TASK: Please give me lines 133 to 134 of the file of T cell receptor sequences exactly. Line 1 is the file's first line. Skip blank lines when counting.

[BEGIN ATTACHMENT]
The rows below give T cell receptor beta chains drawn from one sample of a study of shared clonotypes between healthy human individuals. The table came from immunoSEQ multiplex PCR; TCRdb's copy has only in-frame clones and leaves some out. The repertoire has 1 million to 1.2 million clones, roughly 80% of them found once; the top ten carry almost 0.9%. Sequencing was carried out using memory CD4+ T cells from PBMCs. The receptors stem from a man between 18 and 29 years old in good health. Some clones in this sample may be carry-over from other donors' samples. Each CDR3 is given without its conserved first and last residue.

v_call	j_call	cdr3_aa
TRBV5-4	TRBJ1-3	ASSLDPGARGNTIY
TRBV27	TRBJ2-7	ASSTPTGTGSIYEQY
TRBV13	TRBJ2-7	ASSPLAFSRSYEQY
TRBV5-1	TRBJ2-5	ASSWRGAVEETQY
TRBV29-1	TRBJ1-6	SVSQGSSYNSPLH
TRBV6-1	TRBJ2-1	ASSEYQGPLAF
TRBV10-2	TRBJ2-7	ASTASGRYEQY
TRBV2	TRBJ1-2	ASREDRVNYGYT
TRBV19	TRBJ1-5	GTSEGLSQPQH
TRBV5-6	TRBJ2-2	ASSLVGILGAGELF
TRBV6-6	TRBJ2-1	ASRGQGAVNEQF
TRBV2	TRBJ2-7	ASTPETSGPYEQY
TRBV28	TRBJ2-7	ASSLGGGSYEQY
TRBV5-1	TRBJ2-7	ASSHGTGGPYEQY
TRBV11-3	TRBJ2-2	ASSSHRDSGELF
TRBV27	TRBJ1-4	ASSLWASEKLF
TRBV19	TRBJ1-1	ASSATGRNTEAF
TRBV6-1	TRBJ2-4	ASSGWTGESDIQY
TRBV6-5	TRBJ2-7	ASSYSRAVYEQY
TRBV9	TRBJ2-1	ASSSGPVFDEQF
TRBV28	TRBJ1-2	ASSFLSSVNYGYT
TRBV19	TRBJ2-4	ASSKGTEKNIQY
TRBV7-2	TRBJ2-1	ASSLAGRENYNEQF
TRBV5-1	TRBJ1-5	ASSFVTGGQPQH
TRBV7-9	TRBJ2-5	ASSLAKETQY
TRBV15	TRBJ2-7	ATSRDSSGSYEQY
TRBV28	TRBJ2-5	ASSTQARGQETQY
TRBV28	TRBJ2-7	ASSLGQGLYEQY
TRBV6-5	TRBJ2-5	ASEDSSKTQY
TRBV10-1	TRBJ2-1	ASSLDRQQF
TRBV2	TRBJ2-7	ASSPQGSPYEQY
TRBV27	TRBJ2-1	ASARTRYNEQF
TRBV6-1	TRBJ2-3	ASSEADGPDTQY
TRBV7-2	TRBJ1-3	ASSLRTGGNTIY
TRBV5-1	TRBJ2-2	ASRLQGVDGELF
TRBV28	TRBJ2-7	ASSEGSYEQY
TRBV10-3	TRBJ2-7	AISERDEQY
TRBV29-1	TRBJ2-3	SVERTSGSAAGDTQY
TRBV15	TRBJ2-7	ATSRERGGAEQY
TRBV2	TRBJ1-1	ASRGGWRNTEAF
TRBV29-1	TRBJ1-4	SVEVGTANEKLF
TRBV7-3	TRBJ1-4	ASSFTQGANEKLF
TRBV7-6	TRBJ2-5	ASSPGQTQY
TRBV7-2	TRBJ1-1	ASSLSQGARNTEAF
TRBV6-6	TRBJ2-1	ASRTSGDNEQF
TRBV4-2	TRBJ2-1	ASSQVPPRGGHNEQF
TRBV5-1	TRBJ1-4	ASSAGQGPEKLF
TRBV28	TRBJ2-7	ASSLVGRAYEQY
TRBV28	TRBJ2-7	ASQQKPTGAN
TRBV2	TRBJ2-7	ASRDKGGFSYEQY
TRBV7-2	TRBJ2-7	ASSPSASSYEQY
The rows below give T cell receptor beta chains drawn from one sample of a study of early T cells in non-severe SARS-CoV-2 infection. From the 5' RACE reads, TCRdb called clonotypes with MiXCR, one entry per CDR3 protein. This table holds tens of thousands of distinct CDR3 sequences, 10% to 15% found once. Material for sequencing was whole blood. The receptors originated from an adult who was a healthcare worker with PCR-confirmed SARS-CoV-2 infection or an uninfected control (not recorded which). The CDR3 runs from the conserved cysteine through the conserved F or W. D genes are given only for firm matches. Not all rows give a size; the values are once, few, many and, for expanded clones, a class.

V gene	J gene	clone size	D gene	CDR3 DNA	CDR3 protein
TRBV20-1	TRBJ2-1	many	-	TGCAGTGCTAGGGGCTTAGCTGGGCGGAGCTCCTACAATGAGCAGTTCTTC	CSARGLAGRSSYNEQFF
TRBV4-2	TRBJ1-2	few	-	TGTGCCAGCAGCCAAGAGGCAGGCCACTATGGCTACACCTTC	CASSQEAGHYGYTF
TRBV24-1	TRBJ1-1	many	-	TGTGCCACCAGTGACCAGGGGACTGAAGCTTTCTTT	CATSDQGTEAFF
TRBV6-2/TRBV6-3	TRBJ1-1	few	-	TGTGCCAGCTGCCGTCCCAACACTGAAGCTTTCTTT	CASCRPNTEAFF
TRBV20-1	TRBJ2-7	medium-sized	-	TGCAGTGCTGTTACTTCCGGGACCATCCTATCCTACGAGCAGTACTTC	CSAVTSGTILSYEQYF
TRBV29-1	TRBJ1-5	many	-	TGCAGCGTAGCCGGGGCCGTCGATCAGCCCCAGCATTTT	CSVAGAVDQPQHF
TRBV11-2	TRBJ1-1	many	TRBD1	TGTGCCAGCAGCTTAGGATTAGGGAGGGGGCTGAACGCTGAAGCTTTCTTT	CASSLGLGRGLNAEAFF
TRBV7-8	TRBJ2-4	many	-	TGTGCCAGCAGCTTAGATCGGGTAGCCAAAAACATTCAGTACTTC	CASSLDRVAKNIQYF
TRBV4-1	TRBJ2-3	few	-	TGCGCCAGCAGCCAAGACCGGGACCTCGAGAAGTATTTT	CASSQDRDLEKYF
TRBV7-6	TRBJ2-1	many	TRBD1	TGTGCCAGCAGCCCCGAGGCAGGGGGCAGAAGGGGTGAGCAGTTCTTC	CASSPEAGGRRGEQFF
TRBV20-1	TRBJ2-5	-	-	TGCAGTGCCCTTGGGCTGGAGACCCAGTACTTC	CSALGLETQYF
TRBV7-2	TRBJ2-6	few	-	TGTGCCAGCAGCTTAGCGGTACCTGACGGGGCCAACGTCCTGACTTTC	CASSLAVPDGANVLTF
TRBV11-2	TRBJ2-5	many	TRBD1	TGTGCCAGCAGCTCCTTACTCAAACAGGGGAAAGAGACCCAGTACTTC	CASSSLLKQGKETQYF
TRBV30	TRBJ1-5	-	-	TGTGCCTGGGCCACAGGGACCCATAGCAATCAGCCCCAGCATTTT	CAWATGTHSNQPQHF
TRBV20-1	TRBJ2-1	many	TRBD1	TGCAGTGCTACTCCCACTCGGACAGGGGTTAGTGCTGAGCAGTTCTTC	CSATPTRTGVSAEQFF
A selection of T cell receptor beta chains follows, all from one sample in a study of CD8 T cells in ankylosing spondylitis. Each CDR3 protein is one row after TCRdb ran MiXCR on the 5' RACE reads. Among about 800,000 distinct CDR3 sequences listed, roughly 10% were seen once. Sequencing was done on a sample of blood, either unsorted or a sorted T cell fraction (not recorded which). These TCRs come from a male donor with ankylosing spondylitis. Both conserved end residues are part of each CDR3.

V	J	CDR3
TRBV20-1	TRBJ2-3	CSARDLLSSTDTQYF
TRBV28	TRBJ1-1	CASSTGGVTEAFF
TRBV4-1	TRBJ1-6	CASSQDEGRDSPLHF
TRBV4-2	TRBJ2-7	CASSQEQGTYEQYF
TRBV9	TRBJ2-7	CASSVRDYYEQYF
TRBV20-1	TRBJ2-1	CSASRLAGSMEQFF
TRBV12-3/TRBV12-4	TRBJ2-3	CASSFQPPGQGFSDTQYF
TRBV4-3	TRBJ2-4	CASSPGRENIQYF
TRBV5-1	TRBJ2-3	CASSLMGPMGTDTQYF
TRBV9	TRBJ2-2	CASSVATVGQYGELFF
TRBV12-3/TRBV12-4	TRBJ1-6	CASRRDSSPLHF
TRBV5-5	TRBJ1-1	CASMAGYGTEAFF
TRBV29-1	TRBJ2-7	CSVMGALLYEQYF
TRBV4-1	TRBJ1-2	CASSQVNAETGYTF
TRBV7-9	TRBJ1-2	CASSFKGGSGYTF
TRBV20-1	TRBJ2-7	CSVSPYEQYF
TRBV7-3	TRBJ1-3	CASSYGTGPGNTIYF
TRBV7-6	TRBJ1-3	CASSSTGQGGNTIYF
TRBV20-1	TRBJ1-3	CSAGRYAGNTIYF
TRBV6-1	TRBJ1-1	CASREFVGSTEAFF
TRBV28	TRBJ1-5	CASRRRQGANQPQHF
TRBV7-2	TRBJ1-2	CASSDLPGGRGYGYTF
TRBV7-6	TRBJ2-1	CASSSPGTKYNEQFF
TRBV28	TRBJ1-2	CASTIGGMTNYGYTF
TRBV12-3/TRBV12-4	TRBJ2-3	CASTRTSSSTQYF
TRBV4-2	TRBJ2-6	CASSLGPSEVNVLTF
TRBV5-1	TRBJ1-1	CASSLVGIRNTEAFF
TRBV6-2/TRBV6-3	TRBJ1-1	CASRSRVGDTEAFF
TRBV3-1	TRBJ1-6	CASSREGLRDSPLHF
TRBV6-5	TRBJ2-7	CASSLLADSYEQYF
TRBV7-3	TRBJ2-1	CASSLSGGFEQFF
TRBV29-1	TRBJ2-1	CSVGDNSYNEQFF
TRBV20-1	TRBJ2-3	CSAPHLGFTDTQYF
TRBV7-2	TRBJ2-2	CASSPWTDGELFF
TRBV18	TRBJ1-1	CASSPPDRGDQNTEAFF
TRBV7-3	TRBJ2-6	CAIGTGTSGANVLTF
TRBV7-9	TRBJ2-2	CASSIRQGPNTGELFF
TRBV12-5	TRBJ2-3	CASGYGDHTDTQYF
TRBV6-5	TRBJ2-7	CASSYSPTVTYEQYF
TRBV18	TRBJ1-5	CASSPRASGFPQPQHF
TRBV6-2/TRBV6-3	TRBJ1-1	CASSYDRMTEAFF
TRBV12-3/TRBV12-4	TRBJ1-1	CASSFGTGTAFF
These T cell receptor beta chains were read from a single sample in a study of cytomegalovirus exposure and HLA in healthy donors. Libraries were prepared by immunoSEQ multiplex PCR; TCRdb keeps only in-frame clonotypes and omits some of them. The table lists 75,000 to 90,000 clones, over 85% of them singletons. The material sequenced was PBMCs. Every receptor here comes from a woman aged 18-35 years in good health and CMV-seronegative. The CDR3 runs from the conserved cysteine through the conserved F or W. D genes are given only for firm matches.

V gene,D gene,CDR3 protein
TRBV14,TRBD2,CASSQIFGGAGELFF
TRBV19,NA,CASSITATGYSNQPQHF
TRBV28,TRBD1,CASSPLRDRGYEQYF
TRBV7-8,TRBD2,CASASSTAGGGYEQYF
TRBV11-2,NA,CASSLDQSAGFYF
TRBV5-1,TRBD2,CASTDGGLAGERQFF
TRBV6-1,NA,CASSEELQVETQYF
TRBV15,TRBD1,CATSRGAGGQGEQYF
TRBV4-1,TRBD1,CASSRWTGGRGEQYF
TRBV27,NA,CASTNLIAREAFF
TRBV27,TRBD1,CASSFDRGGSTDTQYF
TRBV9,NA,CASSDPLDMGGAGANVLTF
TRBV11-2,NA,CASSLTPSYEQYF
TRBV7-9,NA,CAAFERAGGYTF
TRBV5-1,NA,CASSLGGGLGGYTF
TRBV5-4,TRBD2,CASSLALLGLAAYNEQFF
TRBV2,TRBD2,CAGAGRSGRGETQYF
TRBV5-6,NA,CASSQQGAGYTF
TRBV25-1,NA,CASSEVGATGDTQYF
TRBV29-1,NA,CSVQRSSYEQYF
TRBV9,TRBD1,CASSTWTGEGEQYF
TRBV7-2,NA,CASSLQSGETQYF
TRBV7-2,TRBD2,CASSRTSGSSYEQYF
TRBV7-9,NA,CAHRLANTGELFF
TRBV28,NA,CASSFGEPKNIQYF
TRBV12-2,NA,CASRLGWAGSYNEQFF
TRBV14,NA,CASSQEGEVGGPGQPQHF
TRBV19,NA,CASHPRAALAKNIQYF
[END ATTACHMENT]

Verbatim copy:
TRBV2,TRBD2,CAGAGRSGRGETQYF
TRBV5-6,NA,CASSQQGAGYTF